The hostel supplies you with a bed, sheets, a comforter (usually a duvet), and toilet paper. That’s about it. You have to bring your own towel, soap, shampoo, conditioner, hair dryer, and lotion. The Westin will give you all of that included in the cost of your room, but that hardly seems worth €200. When I went, I brought a microfiber, quick drying towel that I purchased on Amazon for $10. I used the towel in the morning, hung it over the railing on the bunk to dry, and it was dry before I was finished getting ready. I also bought travel sized shampoo, conditioner, and shower gel. All together I spent less than $25. You can rent a towel from the front desk. This doesn’t cost much… I think €2-€3 per day.

2. Evenings in the dorm rooms are for sleeping.

The generally accepted norm in a hostel is that the dorm rooms are designated quiet places. If you’re there during the day and want to have a conversation, that’s fine. But if the lights are off, that means someone is sleeping, and they would like you to respect that. The common areas are really the place for working on your laptop, watching Netflix, or having a conversation. Be aware of your surroundings and try to be polite.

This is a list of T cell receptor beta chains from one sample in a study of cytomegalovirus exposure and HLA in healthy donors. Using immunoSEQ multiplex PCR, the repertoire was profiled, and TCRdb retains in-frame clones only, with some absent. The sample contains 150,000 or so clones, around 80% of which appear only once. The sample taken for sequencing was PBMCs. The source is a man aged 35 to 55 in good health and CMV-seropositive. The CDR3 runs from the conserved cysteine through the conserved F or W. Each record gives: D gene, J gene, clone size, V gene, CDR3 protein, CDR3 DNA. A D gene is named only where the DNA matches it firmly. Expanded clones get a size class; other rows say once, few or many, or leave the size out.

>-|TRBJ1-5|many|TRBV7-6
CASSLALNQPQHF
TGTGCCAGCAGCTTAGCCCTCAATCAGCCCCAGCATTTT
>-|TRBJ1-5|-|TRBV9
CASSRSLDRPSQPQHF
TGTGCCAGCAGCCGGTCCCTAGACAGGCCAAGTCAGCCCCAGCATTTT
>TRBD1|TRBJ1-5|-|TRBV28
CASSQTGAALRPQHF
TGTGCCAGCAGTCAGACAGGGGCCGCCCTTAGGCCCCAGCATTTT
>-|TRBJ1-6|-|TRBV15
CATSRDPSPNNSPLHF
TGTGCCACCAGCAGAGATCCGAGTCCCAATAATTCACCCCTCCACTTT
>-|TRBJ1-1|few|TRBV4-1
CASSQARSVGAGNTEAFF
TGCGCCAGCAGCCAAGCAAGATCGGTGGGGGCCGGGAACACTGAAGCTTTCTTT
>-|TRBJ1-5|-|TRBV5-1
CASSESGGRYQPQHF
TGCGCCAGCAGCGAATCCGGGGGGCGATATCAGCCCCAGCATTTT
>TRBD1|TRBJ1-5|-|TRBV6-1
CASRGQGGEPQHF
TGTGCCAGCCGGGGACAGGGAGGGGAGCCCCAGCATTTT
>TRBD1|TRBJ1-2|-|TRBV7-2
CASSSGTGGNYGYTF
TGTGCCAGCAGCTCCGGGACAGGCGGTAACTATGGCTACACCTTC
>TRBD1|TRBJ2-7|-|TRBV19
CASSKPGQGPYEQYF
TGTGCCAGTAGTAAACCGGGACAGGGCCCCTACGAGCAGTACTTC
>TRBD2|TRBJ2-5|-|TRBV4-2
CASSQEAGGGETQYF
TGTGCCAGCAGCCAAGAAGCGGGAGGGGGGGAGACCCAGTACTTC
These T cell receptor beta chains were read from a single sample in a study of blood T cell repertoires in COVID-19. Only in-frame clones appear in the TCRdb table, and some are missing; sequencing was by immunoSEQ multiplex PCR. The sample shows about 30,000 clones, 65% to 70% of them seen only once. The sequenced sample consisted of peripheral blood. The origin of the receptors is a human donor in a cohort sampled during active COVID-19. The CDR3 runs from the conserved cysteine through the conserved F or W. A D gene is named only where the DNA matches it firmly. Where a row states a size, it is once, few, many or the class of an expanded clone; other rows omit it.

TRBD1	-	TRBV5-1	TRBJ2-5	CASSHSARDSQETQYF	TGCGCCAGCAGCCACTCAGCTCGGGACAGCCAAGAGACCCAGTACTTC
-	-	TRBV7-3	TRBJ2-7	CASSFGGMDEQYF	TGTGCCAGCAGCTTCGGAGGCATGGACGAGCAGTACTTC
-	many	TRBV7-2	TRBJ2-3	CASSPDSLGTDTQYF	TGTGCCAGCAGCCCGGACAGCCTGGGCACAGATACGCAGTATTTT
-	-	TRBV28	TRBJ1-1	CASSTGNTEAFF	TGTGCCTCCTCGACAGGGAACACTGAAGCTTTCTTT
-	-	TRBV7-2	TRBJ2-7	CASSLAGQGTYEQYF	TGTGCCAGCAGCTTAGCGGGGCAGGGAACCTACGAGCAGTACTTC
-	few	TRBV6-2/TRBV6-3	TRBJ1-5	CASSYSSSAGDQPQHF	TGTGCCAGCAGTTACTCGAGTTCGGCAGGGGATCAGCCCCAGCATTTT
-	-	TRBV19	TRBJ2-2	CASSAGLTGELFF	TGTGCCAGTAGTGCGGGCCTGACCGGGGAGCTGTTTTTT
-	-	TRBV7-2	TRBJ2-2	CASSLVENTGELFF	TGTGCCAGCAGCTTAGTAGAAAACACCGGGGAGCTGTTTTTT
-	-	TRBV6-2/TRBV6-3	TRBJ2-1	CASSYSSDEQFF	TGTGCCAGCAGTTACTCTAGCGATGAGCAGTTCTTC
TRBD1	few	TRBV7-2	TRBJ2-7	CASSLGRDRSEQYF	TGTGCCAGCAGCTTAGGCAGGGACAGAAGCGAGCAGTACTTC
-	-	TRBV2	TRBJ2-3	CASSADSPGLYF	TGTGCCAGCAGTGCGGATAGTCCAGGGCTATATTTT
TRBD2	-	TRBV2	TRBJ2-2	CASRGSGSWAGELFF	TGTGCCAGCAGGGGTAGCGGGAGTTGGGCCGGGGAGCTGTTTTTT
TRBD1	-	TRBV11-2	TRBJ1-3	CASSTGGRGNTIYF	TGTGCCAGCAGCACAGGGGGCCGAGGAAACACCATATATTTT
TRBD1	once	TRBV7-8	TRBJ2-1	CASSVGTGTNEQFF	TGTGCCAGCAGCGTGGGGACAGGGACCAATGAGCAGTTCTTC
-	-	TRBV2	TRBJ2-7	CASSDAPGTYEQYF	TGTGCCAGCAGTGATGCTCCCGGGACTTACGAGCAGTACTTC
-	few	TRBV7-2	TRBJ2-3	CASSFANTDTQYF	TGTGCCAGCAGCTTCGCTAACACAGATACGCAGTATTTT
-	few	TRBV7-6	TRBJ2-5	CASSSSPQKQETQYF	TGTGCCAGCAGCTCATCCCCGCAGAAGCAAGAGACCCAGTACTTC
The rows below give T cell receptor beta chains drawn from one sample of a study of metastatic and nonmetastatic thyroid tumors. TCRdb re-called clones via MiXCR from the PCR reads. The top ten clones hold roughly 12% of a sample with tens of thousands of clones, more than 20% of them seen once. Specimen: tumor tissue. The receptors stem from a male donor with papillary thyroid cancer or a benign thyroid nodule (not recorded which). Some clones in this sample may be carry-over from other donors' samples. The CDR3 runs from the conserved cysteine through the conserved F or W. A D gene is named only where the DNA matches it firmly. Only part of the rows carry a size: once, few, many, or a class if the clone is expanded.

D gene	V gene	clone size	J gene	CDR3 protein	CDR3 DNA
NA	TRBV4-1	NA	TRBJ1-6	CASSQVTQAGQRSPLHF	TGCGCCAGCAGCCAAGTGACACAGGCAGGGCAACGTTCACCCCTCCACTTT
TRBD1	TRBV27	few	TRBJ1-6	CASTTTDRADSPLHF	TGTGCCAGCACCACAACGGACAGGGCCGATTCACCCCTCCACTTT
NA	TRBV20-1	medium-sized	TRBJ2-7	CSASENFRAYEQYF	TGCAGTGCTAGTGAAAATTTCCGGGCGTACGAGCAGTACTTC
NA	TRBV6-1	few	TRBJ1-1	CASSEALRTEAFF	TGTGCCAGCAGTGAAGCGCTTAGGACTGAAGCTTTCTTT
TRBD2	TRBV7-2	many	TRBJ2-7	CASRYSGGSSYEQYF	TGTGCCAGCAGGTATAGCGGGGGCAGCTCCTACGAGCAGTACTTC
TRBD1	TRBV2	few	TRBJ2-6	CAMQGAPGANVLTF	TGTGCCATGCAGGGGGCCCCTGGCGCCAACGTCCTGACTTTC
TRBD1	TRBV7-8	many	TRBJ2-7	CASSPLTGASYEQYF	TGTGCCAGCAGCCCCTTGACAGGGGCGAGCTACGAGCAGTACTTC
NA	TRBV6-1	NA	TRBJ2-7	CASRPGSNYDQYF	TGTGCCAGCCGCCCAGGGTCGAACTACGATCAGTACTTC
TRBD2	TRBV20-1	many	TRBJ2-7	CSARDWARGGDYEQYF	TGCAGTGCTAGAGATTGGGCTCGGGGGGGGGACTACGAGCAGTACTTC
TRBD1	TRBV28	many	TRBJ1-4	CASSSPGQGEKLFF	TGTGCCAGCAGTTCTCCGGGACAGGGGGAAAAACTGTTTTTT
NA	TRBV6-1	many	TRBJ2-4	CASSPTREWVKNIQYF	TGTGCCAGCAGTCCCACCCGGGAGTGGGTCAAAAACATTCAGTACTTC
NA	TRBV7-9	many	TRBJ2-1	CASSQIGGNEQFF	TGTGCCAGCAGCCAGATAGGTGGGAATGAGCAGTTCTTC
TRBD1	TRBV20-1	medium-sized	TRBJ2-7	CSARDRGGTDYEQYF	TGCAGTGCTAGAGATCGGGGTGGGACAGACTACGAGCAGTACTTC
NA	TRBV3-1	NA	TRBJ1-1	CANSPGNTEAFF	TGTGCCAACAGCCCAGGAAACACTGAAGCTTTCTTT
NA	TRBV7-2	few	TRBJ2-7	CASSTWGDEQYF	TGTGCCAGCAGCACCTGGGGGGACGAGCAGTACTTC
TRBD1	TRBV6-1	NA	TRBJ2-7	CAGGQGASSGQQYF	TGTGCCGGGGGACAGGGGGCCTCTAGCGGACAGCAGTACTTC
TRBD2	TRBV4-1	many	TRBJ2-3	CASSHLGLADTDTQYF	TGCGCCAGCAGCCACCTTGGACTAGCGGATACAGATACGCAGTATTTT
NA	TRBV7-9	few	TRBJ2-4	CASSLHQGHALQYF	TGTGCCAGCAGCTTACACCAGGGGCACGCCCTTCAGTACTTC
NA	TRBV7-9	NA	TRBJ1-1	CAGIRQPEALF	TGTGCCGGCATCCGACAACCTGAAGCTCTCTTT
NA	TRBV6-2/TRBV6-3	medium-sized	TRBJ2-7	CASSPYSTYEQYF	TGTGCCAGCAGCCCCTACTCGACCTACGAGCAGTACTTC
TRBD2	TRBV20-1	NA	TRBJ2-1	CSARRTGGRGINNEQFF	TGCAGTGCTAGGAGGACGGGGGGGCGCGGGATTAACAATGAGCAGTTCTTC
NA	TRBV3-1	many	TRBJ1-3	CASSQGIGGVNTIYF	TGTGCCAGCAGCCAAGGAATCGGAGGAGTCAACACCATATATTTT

3. Just because something is left out doesn’t mean that it is communal property. 

Some people (not me) leave their bathroom things on the counter out of convenience. It is an acceptable thing to do so, and it is considered bad form to use other people’s things without asking. However, when you ask (in my experience) people tend to be very generous and willing to share their things with you. I didn’t have quite enough shampoo for my last shower in Dublin, and one of the girls in my room offered me some of hers. Because of the communal atmosphere, I think people are more willing to share– if asked.

4. BYOL (Bring Your Own Lock) 

The hostel will provide you with a storage locker of some kind, but it is up to you to bring a lock and remember to put it on. I purchased a simple lock from Amazon for only $7. It is TSA approved, so you can also use it on your luggage. However, just as a warning, despite that it is TSA approved, they do sometimes cut it off anyway instead of using the tool they have to open it. You might want to avoid using it on non-carryon items. I used mine on my backpack, and I just took it off before going through security and it was fine. Also worth noting is that there is limited space for you to be able to lock things up in the dorm room of the hostel. So, either pack light (post coming about that in a couple weeks), put your overflow into the rentable storage at the front desk, or put all of your valuables in one bag that you lock up.

5. Be Social! 

Go to the free events in the common areas. You’ll be surprised (even if you’re older than the average guest) that you actually have a good time. You can meet some amazing people from literally all over the world while staying in a hostel. It is a wonderful community to get to know.

 

And lastly…

6. The desk attendants are EXTREMELY helpful!